October 17, 2006: I went over to Wendell's shop tonight to do my usual coaching on his RV-8 project. I took the cowl off my airplane again to give him a good view of the routing of my EGT and CHT cables, and how the starter cable and alternator power cable are secured to the engine enroute to the firewall areas, etc. I did not take any photos of that stuff, but I have posted new pictures of his work on his NEW PAGE 31.
October 21, 2006: I had a Saturday morning session with Wendell to check his work and provide guidance for his next work session on Monday. After lunch with three of his hangar buddies, I got into my airplane in the hangar, removed the main instrument panel, and confirmed that the wiring to the Dynon unit is correct. I used my VOM to check the continuity from the GPS through the DPDT center-off switch and it is correct. I also checked the other side of that switch from the Garmin SL-30 NAV radio. I also verified the GROUND wire connections from both units to the Dynon connector. The HSI screen still does not recognize either serial connection from the GPS or the NAV receivers. That tells me the problem is software related with the Dynon unit. Why you say? The Dynon software on my laptop can talk to the D10-A and get replies. I tapped into the serial cable going to the laptop to make my connections to and from the DPDT center-off source selector switch. The NavAid wing leveler "Smart Coupler" serial data INPUT port also shares this serial port connection and it still works fine. I tried it out during my flight last Sunday. I will be sending an email to the tech support folks at Dynon to check out the software issues.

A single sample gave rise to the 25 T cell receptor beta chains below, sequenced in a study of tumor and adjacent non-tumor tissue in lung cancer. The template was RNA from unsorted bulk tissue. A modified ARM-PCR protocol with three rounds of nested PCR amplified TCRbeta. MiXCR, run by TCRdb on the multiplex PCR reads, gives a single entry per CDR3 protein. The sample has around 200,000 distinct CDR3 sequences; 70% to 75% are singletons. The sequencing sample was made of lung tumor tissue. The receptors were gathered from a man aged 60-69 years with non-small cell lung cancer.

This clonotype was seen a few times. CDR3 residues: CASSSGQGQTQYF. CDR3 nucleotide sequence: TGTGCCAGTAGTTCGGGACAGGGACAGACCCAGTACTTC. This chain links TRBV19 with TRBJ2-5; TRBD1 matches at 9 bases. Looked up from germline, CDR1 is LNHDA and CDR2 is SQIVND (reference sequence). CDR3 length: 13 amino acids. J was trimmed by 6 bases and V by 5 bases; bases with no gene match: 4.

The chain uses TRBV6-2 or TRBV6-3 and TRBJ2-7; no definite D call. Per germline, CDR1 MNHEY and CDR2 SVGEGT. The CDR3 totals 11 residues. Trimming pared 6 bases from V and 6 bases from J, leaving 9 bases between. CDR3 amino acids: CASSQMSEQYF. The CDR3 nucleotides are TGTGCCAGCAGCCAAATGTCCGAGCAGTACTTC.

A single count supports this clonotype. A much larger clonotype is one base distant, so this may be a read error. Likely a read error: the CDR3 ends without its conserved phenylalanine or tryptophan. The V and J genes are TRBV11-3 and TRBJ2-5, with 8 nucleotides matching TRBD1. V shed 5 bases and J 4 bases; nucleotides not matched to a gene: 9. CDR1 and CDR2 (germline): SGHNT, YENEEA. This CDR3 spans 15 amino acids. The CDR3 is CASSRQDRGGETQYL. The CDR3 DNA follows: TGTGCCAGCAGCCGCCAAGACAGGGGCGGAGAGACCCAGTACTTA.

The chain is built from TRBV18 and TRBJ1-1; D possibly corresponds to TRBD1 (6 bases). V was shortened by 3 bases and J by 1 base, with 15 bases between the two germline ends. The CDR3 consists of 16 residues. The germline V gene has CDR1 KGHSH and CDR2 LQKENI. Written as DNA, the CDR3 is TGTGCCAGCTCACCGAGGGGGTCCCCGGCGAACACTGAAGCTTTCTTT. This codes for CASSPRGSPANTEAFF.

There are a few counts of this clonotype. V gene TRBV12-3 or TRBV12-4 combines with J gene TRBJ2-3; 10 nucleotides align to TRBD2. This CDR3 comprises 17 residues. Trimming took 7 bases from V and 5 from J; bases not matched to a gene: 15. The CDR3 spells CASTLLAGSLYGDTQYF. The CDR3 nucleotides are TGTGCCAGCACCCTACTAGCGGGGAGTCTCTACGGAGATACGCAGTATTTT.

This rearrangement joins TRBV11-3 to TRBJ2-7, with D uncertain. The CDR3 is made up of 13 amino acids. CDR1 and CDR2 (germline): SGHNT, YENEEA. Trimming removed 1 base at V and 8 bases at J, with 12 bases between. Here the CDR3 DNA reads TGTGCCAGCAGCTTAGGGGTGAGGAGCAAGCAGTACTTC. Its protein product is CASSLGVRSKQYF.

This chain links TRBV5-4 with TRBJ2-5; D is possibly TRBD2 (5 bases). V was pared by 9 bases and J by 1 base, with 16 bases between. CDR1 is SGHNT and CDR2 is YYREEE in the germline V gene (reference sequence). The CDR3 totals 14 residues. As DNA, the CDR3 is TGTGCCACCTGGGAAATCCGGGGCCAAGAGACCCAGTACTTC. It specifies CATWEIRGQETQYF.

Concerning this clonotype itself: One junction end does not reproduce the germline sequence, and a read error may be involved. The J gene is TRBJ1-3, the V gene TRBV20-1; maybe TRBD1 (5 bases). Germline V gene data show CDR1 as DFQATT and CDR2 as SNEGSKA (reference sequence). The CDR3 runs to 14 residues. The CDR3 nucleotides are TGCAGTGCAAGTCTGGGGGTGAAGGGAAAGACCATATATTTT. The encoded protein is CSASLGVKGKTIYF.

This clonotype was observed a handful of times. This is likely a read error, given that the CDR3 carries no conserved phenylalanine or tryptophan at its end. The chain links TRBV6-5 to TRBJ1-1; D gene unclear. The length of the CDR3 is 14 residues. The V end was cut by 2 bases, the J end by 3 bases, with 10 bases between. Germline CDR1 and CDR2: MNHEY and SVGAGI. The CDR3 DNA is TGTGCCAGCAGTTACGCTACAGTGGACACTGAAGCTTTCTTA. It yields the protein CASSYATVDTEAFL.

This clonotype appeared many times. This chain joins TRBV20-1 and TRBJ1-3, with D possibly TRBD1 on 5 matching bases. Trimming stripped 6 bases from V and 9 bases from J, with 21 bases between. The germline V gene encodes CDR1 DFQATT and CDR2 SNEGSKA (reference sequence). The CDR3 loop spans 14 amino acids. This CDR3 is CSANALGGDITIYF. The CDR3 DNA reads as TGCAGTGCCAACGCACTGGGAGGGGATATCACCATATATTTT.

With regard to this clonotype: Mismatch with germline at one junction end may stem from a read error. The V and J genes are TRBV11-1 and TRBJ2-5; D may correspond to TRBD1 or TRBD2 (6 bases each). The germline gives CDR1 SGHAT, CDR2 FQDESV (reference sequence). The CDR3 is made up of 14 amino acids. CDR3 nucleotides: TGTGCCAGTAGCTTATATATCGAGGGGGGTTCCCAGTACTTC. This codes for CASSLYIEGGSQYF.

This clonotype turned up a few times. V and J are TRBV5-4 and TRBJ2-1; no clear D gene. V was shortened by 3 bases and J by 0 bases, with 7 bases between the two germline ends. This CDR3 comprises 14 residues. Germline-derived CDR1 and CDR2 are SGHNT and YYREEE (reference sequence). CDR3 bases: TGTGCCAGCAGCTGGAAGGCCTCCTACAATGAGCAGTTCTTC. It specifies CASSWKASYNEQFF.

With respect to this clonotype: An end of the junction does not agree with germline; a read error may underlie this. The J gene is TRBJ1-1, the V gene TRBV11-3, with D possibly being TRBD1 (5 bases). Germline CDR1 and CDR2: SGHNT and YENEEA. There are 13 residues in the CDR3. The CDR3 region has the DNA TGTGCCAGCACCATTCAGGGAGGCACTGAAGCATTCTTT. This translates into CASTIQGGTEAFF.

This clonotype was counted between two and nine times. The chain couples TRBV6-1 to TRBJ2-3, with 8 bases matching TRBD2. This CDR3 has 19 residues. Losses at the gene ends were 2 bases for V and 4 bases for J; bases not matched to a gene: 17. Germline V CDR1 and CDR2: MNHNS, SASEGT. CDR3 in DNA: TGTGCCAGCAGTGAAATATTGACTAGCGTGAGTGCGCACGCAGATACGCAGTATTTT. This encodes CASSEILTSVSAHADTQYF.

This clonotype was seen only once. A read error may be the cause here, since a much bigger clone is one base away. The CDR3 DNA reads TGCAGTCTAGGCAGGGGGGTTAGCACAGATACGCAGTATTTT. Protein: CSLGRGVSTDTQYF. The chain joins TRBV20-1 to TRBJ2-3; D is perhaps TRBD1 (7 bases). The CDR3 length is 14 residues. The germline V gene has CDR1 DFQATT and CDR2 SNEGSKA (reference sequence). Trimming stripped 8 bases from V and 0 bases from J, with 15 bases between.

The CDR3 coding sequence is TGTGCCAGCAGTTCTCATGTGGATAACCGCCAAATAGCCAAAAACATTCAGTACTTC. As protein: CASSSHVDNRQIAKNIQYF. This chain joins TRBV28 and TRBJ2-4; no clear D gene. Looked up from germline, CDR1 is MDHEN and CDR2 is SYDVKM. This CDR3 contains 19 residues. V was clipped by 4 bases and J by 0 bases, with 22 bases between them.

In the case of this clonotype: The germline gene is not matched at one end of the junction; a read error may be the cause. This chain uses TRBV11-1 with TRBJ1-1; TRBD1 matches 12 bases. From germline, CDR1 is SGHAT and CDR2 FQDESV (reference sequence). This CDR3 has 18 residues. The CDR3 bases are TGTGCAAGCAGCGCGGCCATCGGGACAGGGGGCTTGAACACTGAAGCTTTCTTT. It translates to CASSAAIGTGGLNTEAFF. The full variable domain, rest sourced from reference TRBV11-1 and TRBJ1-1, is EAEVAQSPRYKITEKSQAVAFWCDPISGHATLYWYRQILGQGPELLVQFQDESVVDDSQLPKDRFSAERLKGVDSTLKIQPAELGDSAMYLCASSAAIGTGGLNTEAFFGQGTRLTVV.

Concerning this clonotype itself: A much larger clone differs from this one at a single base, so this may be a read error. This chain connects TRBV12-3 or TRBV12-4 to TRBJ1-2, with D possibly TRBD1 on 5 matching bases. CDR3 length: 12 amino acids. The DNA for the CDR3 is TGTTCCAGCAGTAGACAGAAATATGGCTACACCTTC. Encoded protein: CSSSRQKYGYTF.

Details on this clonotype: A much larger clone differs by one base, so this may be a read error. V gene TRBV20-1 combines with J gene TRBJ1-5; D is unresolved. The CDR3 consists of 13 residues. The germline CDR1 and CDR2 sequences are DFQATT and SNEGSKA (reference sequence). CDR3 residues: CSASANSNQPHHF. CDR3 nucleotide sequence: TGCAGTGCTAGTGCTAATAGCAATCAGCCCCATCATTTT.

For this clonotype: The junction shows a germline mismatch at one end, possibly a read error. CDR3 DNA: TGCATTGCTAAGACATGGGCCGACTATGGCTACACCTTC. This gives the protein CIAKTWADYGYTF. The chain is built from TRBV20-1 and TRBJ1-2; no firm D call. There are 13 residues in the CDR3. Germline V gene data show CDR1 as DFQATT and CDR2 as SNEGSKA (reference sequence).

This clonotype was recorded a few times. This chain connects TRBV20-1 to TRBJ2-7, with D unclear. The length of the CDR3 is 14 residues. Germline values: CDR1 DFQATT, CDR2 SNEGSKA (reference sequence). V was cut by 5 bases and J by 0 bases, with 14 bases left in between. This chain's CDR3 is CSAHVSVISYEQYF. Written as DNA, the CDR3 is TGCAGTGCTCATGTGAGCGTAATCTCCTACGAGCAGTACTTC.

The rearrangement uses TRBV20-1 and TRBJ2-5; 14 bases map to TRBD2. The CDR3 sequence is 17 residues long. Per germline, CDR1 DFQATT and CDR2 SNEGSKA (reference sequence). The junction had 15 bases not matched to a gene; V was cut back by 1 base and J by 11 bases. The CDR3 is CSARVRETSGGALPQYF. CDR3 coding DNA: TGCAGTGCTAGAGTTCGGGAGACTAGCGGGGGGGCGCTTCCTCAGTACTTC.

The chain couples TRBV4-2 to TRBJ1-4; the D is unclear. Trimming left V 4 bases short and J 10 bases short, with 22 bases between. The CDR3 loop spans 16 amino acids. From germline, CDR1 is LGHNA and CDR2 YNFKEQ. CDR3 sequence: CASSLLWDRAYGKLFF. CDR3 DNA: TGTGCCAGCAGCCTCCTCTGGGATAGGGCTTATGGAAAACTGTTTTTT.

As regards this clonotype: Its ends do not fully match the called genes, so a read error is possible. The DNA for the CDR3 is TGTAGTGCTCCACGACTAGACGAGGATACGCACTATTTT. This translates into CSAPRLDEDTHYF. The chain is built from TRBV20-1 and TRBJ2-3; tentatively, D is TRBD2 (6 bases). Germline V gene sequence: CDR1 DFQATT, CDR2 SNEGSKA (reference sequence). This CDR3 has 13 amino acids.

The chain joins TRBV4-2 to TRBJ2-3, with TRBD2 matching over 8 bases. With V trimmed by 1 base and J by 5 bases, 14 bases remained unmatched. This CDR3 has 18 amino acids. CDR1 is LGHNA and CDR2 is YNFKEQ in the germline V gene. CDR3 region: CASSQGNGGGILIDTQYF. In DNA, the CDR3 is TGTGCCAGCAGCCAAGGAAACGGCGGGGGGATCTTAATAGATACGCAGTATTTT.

October 23, 2006: I discovered online that the released version of Dynon software is not yet fully functional to the level I observed at AirVenture 2006 in July. What I saw was a Beta test version of the software. The new release is due out very soon. If all goes well, all I have to do is program my D10-A with the new software now that my wiring is in place. If need be, I may have to move the input to the Dynon unit to the second serial output port from my Garmin GPS 296. I did notice that one of the Beta testers is using his 296 with the D10-A and it is working fine. Stay tuned to these pages for the report on the new Dynon software with HSI when it is released.